"The future of surgery is not about blood and guts; the future of surgery is about bits and bytes.”
/Dr. Richard Satava/

Monday, November 26, 2012

European Robotics Week

This is now the European Robotics Week: "The European Robotics Week offers one week of various robotics related activities across Europe for the general public, highlighting growing importance of robotics in a wide variety of application areas. The Week aims at inspiring technology education in students of all ages to pursue careers in STEM-related fields, i.e. science, technology, engineering and math."
In Hungary, we will also have open lab events on Tuesday 27th November. Learn more about lab visits, presentations and robot opportunities offered at SZTAKI, BME and Óbuda University.
A selection of other interesting events:

Monday, November 19, 2012

Rehabilitation robotics for SPI patients

John M. Hollerbach, professor of computing, and research professor of mechanical engineering, at the University of Utah, director the Robotics Track, visited us as an IEEE RAS Distinguished Lecturer. He gave two exciting talks on rehabilitation robotics, how robotically actuated treadmills are improving the treatment for spinal cord injury patients.
"Patients with incomplete spinal cord injury (iSPI) often reach a plateau of walking ability in later stages of rehabilitation. We hypothesize that plateauing may be partly due to an inability of standard rehabilitation treadmills to depict realistic walking rather than to neuromuscular capacity. We trained four patients on the Treadport locomotion interface, which provides a relatively realistic display of real-world locomotion in a safe setting. There was statistically significant improvement in standard spatiotemporal gait parameters during training with the Treadport relative to training on a rehabilitation treadmill."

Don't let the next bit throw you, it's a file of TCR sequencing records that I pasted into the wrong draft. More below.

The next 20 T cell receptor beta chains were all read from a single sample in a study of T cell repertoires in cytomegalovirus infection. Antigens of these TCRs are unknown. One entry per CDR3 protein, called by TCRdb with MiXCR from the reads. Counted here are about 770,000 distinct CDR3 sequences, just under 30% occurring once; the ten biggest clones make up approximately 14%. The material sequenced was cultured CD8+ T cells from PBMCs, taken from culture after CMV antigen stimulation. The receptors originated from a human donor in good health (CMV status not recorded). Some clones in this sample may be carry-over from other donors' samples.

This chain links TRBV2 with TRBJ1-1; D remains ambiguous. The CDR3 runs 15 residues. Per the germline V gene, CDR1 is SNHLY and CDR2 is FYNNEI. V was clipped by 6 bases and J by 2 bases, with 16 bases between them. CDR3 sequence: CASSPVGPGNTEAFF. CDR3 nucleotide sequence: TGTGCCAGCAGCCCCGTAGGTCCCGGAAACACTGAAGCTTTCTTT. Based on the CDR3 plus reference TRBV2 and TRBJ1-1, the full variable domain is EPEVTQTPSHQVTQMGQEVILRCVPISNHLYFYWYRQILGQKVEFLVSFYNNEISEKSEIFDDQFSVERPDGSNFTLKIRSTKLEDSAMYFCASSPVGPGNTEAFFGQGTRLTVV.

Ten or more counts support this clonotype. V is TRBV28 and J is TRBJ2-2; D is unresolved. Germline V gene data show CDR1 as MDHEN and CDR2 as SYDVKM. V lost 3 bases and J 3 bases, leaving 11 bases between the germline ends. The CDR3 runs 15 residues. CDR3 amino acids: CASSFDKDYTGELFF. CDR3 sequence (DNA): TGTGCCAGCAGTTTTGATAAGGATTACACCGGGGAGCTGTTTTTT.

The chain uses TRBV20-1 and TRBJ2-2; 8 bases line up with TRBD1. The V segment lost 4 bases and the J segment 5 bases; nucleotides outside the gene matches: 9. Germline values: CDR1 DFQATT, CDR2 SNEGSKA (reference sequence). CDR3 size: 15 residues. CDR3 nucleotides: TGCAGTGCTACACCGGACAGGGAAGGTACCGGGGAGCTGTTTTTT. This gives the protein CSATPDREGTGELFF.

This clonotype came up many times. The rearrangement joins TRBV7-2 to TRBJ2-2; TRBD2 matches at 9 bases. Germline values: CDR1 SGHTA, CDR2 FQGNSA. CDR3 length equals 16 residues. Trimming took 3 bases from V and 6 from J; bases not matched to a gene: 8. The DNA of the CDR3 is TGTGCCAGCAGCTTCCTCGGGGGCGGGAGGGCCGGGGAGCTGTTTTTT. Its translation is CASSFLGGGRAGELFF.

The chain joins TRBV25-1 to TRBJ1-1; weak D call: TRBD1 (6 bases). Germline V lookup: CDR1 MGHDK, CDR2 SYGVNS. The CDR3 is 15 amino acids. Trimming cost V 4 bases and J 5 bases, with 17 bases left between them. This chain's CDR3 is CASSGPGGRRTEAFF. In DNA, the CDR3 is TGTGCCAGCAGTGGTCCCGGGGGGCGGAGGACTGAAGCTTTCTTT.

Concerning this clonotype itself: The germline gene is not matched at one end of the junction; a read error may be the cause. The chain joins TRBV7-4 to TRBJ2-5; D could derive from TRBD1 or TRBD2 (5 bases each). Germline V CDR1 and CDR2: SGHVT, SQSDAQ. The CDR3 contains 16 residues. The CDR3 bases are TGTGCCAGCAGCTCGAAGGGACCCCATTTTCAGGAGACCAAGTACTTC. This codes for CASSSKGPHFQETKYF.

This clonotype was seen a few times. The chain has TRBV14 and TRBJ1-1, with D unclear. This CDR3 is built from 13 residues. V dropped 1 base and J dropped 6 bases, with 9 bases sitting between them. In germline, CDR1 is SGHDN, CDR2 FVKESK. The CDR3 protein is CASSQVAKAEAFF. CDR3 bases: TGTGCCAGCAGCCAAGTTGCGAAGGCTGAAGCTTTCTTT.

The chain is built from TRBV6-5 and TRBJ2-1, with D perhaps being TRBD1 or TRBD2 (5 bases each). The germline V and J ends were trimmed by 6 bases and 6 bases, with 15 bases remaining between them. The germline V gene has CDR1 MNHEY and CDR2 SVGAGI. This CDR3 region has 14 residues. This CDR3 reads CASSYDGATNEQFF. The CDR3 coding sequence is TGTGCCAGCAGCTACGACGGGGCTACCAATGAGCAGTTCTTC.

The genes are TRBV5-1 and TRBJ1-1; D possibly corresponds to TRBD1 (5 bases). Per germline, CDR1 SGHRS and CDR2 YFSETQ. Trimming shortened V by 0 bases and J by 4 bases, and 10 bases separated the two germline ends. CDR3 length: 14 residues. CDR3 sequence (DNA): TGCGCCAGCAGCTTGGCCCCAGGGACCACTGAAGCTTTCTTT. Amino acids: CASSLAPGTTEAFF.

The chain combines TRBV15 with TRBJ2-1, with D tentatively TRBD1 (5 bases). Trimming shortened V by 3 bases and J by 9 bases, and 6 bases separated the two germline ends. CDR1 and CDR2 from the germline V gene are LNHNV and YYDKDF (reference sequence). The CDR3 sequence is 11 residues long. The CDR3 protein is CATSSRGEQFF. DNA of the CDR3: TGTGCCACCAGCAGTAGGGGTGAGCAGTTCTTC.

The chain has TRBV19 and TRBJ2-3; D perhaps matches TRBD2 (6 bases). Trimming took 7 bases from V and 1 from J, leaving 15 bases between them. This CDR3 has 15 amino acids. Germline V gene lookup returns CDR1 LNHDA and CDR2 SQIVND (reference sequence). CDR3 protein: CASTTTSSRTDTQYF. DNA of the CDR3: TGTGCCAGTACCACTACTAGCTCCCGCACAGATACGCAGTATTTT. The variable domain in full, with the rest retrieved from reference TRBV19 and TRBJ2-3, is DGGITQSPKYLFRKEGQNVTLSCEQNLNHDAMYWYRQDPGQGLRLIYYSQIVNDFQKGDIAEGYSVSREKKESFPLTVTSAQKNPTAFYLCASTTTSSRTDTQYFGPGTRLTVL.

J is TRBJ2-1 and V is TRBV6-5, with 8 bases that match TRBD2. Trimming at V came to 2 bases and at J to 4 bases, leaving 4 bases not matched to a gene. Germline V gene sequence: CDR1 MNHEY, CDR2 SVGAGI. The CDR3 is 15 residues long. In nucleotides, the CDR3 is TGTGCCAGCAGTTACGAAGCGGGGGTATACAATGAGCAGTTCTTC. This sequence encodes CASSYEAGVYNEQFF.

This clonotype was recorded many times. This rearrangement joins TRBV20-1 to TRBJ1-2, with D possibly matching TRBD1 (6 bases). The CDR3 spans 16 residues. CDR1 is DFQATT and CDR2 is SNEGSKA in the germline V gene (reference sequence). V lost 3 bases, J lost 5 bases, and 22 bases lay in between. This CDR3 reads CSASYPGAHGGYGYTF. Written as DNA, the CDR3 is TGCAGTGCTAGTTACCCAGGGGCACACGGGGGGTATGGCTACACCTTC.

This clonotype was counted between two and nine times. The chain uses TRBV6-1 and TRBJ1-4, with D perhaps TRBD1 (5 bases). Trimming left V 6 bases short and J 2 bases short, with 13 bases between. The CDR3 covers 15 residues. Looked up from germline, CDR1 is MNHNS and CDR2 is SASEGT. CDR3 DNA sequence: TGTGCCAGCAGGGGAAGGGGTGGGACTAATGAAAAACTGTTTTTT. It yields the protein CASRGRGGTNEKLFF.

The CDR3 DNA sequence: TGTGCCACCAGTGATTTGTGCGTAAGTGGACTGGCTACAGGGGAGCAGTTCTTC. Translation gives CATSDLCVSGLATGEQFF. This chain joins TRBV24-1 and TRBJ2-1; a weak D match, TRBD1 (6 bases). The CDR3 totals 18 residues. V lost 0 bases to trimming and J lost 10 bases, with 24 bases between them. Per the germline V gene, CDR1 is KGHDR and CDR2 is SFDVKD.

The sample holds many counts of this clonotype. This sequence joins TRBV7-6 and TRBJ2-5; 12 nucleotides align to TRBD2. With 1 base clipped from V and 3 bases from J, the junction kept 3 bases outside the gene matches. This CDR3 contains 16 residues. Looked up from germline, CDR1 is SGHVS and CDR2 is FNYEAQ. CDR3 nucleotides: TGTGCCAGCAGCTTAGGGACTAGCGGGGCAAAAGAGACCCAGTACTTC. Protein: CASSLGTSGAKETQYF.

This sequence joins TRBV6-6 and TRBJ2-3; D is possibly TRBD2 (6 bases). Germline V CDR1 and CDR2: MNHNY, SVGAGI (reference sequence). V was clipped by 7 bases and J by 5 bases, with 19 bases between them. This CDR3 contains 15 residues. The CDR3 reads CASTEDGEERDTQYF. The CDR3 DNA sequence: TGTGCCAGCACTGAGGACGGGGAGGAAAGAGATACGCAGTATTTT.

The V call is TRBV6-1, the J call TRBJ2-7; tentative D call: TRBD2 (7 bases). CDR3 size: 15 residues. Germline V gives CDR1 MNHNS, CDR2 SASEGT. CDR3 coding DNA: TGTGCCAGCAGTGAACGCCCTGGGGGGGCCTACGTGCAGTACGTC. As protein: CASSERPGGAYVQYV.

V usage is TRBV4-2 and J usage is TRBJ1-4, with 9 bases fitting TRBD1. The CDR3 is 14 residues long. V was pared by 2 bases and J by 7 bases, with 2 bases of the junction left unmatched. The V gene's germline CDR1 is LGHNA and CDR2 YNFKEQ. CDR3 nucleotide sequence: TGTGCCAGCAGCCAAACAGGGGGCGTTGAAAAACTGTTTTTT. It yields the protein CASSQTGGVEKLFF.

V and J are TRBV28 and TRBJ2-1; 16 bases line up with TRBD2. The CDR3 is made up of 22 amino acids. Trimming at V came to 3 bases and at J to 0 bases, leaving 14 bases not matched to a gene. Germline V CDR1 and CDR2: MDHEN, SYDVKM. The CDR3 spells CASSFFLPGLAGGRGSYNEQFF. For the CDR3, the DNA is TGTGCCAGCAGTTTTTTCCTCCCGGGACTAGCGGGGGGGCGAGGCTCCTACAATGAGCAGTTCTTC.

Such useful technology have been developed at other labs as well, such as the Lokomat, KineAssist at the Rehabilitation Institute of Chicago, at the University of Maryland, or the TheraStride. A similar system was introduced in the last guest talk at ShanghAI Lectures by Robert Riener: "Design Principles for Intelligent Rehabilitation Robots".

Tuesday, November 13, 2012

SYMBIS Surgical System - the new MR compatible robotic neurosurgery platform

IMRIS has built a respectable business having already sold 55 of its VISIUS Surgical Theatres and claiming an order backlog of  $120M. IMRIS bought neuroArm technology in early 2010 to build a commercially available verison. (Learn more about the deal here.) Curently, they are undergoing human clinical trials. Some key features of the new system as listed in the Q3 investors' presentation:
  • "Augmented reality that combines real time optical images together with MR or CT images 
  • Surgeon defined surgical volume, accuracy and resolution 
  • Complete tactile sense, scalable and measurable
  • The surgical approach can be 10’s of mm with complete capability "
 IMRIS plans to sell  the system ASP $2M, with a service contract for $200K/year and  instruments & accessories would cost $1,200/procedure. These are similar numbers of the da Vinici's. They count on 1,1M neuro and spinal SYMBIS procedures in the US and over 2.2M annually world wide. Their FDA approval is pending.

As the  next step, Varian Medical Systems and IMRIS teamd up to co-develop a new MR-guided radiation therapy system.

Image credit: IMRIS

Wednesday, November 7, 2012

CIS news

Other CIS news:

Image credit: IMRIS

Friday, November 2, 2012

Biorobotics lab at SNU

The BioRobotics Laboratory at Seoul National University deals with smart actuation, develops new materials and structures inspired by the nature to achieve smoother, nicer, more efficient locomotion. (That resonates very well to the Shanghai Lectures' focus.) Prof. Kyu Jin Cho and his students are working on micro machining, Smart Composite Microstructures (e.g. SMA spring actuators), Shape Deposition Manufacturing and smart actuation. A couple of their robots and cool mechanisms are listed here:
  • a jumping FLEA robot
  • Compliant Robotic Fish
  • Omegabot:Inchworm inspired robot
  • Compliant gripper : Adaptive gripping using buckling of flexure joints
  • Large deformable morphing structure: Flytrap-inspired robo
  • Portable Arm Exoskeleton for rehabilitation
  • Hands on Surgical Robot: Shared control system
Last week, I was happy to visit the group and whitness the smart structures they have. (Also gave a seminar talk on the roles of Standards in medical robotics development, which you can access here.)